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Girimallika Saikia
Date of Publish: 2017-02-09

When paddy fields turn yellow to bring the golden moments of their life

When the paddy fields turn Golden yellow they beckon the children in the villages in Assam to get ready for the most cherished moments of their childhood. As soon as the harvesting begins, the children flock to the paddy fields. Exuberance of playful activities on the harvested fields fills their life with joy. They make the straw whistle, chase and catch the grasshopper and then let it fly away,dig esculent root, glean the rice stalks left behind by the harvester. Their joy knows no bounds when they see the flocks of Common Quails or the parrots flying freely over the paddy fields. It is a sight to behold. They children blow the straw whistle in rhythm with the cracklings of the flying birds.

They search the paddy fields from one end to the other for the right kind of straw to make the flute. A thick and long straw is taken and is knotted on one end. It is cut at the length of two and half inch or three inch. About six nodes are shaped just near the knot by rubbing the straw with the finger, or with a knife or a sickle. A small straw is then inserted through the open end to clear the wind path. Now, it is ready for blowing. The sound varies depending on the length of the nodes. Like the flock of the birds flying off crackling in chorus, the children also gleefully scamper blowing their straw-whistles.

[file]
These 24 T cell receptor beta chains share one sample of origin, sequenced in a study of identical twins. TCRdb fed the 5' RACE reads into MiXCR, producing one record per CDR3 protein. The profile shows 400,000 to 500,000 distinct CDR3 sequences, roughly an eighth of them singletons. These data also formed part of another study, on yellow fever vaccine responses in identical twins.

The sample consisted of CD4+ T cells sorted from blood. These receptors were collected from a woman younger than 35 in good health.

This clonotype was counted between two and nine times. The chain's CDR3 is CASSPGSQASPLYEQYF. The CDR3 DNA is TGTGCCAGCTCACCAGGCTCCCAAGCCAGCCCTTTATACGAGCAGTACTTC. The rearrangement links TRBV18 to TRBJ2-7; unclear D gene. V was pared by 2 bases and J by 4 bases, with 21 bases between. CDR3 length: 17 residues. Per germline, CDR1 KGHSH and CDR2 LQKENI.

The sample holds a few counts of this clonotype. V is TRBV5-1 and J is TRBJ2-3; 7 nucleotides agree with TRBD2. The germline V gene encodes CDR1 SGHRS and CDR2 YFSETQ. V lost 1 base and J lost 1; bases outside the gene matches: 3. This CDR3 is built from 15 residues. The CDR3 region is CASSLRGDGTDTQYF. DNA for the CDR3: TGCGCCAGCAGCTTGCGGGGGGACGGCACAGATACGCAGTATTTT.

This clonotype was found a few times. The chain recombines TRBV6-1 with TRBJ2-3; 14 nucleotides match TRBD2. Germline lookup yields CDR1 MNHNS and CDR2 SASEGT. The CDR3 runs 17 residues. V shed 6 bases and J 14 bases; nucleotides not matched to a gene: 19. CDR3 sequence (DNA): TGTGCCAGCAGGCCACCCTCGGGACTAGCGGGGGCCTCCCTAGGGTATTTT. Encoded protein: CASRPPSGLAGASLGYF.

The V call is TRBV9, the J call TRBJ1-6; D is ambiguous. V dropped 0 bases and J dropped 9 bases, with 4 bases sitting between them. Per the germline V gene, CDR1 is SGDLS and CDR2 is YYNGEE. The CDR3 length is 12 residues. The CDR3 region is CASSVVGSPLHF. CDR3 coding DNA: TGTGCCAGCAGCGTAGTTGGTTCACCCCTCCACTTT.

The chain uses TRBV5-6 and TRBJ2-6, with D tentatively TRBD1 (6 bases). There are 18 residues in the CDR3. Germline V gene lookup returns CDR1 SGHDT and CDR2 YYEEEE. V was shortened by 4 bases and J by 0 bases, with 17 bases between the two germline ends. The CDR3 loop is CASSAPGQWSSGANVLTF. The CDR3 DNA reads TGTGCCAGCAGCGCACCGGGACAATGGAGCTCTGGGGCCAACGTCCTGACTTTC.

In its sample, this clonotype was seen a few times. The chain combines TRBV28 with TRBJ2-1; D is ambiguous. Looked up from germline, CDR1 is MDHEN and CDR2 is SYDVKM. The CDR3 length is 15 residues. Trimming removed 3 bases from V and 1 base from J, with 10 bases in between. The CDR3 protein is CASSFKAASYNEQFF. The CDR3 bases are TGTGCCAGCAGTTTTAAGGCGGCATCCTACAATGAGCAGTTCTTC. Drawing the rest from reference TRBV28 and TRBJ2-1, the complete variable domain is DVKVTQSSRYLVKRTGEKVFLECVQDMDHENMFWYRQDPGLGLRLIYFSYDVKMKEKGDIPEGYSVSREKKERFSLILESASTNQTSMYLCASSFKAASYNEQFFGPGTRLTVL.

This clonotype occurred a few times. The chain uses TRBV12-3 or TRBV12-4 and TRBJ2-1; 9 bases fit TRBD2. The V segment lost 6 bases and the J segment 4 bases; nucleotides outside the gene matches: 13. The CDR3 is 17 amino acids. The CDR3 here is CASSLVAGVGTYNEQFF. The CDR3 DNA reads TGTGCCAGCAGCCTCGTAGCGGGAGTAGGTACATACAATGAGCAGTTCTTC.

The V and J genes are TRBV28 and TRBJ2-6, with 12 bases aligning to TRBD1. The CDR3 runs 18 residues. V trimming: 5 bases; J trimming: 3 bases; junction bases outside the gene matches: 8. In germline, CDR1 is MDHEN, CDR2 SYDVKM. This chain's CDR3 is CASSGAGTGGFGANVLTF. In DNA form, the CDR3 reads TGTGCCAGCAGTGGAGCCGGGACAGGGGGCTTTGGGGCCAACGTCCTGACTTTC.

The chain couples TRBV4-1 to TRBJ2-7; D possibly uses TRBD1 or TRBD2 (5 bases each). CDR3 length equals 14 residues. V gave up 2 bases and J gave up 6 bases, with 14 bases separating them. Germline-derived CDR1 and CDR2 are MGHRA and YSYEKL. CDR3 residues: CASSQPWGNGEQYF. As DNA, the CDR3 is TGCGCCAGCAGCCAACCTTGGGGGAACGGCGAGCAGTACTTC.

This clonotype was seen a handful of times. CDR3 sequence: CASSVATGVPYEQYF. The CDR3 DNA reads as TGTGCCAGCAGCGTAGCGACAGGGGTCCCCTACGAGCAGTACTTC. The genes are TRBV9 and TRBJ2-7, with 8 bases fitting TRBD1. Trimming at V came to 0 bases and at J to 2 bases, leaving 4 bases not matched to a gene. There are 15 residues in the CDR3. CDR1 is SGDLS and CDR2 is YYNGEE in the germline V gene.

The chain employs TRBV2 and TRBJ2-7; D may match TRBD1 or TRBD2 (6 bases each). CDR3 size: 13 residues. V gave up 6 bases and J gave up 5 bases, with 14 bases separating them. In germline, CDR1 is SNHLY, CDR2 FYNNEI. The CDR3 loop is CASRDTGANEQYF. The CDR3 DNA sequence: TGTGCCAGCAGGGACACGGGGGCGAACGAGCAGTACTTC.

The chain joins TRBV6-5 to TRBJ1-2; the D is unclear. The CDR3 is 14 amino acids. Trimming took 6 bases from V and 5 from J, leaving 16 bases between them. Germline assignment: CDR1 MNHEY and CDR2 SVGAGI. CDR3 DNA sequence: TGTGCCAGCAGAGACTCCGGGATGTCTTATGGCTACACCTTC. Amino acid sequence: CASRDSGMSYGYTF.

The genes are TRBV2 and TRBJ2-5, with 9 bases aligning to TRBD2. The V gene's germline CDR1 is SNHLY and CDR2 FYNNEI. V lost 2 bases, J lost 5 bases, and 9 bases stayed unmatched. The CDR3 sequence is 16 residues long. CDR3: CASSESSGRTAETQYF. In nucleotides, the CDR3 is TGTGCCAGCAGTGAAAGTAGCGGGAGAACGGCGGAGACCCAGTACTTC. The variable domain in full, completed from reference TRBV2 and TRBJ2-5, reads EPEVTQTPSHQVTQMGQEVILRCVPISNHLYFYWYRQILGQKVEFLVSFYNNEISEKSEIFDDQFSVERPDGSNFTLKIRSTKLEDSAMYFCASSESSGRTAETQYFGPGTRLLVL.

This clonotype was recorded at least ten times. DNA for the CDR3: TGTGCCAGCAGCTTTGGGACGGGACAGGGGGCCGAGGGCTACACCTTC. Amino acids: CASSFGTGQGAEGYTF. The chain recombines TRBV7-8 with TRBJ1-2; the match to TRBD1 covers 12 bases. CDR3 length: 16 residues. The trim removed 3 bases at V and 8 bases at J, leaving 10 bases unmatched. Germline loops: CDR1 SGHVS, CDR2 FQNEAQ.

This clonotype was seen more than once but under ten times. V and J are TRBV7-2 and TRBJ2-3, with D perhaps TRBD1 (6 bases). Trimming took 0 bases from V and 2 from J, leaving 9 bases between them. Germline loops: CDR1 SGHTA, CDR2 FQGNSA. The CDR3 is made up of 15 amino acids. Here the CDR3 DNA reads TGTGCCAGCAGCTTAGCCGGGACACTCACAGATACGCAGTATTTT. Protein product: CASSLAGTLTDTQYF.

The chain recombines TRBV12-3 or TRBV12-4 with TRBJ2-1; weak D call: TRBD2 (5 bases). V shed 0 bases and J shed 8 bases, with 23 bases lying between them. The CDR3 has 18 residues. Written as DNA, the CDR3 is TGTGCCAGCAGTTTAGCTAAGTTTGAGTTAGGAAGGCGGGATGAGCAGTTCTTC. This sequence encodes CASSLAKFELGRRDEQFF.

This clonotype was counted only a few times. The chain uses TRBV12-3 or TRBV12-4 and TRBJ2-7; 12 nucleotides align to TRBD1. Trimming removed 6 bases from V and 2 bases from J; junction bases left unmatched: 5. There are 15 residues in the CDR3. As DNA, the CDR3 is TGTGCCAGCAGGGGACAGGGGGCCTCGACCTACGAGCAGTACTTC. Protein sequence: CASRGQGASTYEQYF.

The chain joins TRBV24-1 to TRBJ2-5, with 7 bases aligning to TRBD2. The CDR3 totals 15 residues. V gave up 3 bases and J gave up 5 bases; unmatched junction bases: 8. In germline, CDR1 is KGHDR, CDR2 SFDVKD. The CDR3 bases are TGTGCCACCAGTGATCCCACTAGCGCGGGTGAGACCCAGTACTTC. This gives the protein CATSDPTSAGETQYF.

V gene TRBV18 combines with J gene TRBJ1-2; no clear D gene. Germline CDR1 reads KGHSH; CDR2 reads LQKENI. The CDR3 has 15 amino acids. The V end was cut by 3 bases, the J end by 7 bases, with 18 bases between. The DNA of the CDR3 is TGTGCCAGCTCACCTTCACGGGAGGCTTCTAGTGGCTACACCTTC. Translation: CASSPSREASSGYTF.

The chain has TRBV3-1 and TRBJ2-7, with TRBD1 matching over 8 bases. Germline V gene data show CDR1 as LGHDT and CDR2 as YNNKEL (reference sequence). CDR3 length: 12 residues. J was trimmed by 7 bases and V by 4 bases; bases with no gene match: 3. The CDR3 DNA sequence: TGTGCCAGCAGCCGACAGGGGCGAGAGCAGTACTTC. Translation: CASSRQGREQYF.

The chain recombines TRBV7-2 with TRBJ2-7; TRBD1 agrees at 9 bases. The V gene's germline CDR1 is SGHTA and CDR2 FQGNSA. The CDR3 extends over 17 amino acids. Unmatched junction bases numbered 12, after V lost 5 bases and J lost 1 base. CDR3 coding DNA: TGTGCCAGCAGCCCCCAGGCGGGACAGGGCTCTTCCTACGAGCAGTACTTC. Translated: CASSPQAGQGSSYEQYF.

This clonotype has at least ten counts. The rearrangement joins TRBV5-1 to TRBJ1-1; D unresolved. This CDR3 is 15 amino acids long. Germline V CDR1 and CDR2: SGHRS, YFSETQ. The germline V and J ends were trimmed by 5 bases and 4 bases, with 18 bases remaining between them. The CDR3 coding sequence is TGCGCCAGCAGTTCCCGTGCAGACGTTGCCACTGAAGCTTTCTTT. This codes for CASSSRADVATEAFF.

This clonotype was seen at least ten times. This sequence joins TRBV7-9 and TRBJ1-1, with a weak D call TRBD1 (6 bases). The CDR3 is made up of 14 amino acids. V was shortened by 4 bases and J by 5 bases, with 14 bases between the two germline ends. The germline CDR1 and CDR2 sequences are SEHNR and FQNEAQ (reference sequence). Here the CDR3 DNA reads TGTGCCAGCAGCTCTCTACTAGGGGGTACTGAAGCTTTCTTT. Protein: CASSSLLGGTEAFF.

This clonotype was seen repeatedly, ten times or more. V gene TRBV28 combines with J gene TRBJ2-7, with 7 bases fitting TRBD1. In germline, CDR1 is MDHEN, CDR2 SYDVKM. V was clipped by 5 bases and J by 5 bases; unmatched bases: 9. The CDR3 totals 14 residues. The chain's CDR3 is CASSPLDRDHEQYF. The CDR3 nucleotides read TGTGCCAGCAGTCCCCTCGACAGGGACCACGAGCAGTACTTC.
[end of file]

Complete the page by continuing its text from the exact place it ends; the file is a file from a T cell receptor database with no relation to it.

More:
The harvested paddy fields also provide an ideal arena for the children to play hide and seek in the thick of the tall straws and to build straw houses. Parents leaving their kids in such straw houses while they are busy in the paddy field used to be common sight earlier.

They also scramble the harvested fields for black markers near some rice panicles locally called ‘Dhanor Mahi’ which they apply on their forehead. They relish on a kind of esculent root of a plant with long leaves like onion leaves that grow on the damp and wet areas of the paddy fields, locally called sesu, which they enjoy much digging out collectively.

Another playful activity of the children on harvested fields is gleaning the rice stalks left behind on the paddy fields during harvesting which is known as Leseri Botola in Assamese.

They carry small bamboo baskets to collect the rice stalks and enjoy feast of Uruka of Magh Bihu (post-harvest festival in Assam) with it. The children help the village elders in building mejis and bhelaghars during the Magh bihu and join them in reaping the rice straws needed.

They cherish the memories of these cheerful moments forever.

Photo and text - Girimallika Saikia

( Girimallika Saikia teaches in a High School in Golaghat district of Assam. A nature lover, Saikia also loves to spend time with children. She has special interest in photography. She can be reached at girimalikasaikia@gmail.com)

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